For the time being, Ray Noland has set up camp in Pilsen, covering the walls of the cavernous Chicago Urban Art Society (CUAS) with his graphic stencils and posters. Noland’s “Sweet Tea & American Values” is the first exhibition to christen the non-profit’s new 4,200 square-foot space run by siblings Lauren Pacheco and Peter Kepha.
Noland’s work is unabashedly political. He skewers celebrities, musicians, politicians and assumptions about race and gender, all with equal abandon. It’s clear that Noland was working through a lot of ideas for “Sweet Tea,” riffing on old imagery, alongside new works created with the CUAS space in mind. According to the artist, almost three-quarters of the work is new (the rest is comprised of his Obama posters and the iconic “Go Tell Mama” series). With the flexibility and sense of experimentation that portends a good future for CUAS, the directors gave Noland the opportunity to work (and occasionally sleep) in the gallery for a month prior to the opening.
Unfortunately, in “Sweet Tea,” Noland’s attempt to bring the street indoors falls flat. While the installations are charming, the handful of plywood walls, plastered with faux “weathered” posters and Noland’s signature guilty, childlike Blagos, are an ineffectual spatial experiment. Bringing Blagojevich indoors also seems unnatural; that tell-tale, hand-in-the-cookie-jar expression is most powerful when it’s unexpectedly stumbled across outside. Seen outdoors, we can picture the real Blagojevich infamously jogging (or on the lam), but indoors Blago is just running in circles, and has nowhere to go. There is simply not enough of Noland’s art to fill the huge gallery space, and the street-art atmosphere seems token when paired with Noland’s more traditionally displayed works on canvas.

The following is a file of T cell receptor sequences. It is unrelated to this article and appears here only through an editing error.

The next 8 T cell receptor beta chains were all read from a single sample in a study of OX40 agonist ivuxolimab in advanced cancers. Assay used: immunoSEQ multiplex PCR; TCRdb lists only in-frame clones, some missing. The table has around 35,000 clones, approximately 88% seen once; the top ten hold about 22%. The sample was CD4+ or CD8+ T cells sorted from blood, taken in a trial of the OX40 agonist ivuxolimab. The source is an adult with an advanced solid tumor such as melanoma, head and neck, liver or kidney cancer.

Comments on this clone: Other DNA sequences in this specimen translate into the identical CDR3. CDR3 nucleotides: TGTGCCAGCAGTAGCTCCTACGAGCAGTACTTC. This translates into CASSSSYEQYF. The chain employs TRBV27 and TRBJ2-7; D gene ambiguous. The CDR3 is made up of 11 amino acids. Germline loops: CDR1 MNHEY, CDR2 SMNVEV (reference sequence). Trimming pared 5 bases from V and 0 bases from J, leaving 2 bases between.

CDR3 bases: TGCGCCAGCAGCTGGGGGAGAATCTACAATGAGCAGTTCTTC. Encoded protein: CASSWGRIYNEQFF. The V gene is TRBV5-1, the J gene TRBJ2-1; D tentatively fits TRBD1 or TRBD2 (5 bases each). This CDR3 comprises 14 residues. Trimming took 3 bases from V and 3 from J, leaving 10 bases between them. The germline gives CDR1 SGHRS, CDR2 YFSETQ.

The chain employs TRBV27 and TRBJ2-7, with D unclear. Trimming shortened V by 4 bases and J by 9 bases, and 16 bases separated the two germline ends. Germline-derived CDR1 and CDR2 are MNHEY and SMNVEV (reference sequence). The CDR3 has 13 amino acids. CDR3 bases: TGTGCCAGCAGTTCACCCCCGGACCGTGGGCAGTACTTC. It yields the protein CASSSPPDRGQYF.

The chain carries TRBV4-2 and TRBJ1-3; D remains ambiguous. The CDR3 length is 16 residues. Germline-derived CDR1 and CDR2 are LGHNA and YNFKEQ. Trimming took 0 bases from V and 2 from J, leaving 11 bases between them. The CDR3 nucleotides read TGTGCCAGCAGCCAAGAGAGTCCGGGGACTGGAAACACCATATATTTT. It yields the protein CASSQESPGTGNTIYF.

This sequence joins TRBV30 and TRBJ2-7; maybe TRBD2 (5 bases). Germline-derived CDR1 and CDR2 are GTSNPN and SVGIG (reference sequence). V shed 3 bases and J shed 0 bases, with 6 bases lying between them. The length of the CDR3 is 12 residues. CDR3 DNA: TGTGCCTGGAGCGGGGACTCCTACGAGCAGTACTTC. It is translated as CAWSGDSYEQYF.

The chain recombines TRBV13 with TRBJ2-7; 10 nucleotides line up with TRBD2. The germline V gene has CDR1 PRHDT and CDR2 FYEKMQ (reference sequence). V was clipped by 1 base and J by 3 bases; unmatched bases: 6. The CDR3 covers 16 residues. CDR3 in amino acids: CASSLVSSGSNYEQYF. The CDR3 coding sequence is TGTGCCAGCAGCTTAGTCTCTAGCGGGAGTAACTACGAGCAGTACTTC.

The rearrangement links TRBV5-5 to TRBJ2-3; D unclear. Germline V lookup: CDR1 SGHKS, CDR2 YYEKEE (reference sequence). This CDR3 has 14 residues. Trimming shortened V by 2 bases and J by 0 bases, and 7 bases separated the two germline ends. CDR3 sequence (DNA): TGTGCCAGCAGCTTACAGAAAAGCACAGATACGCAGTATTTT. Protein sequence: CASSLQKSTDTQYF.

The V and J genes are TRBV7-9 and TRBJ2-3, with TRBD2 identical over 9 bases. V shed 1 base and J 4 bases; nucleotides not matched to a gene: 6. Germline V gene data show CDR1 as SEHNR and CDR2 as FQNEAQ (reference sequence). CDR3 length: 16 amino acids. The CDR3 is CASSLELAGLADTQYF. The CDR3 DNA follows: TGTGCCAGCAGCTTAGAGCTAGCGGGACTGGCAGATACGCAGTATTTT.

What works best in the space are the bold, singular, graphic works—the intricately stenciled portraits on canvas, rich with layers of flat color, and the tongue-in-cheek advertisements for No-Race Creme. Noland’s background in design is evident, for his strength lies in icons, particularly the larger-than-life portraits addressing masculinity and race. Most iconic of all is the mural for No-Race Creme, which is placed on the large back wall, and commands the room with the image of a manicured hand of a woman smearing red, white and blue makeup across her cheek.
Ironically, as you exit the CUAS space, a huge billboard is visible, looming over South Halsted Street. In a real-world juxtaposition of the show’s title, the bright red advertisement is for Coca-Cola and McDonald’s new sweet-tea drink. It’s a missed opportunity for some of Noland’s wry public defacement, or perhaps just a pertinent echo of the issues Noland addresses: the relationships between commercialism, race and people with too much power. (Julia V. Hendrickson)
The Chicago Urban Art Society is at 2229 South Halsted. “Sweet Tea” is open through July 30.
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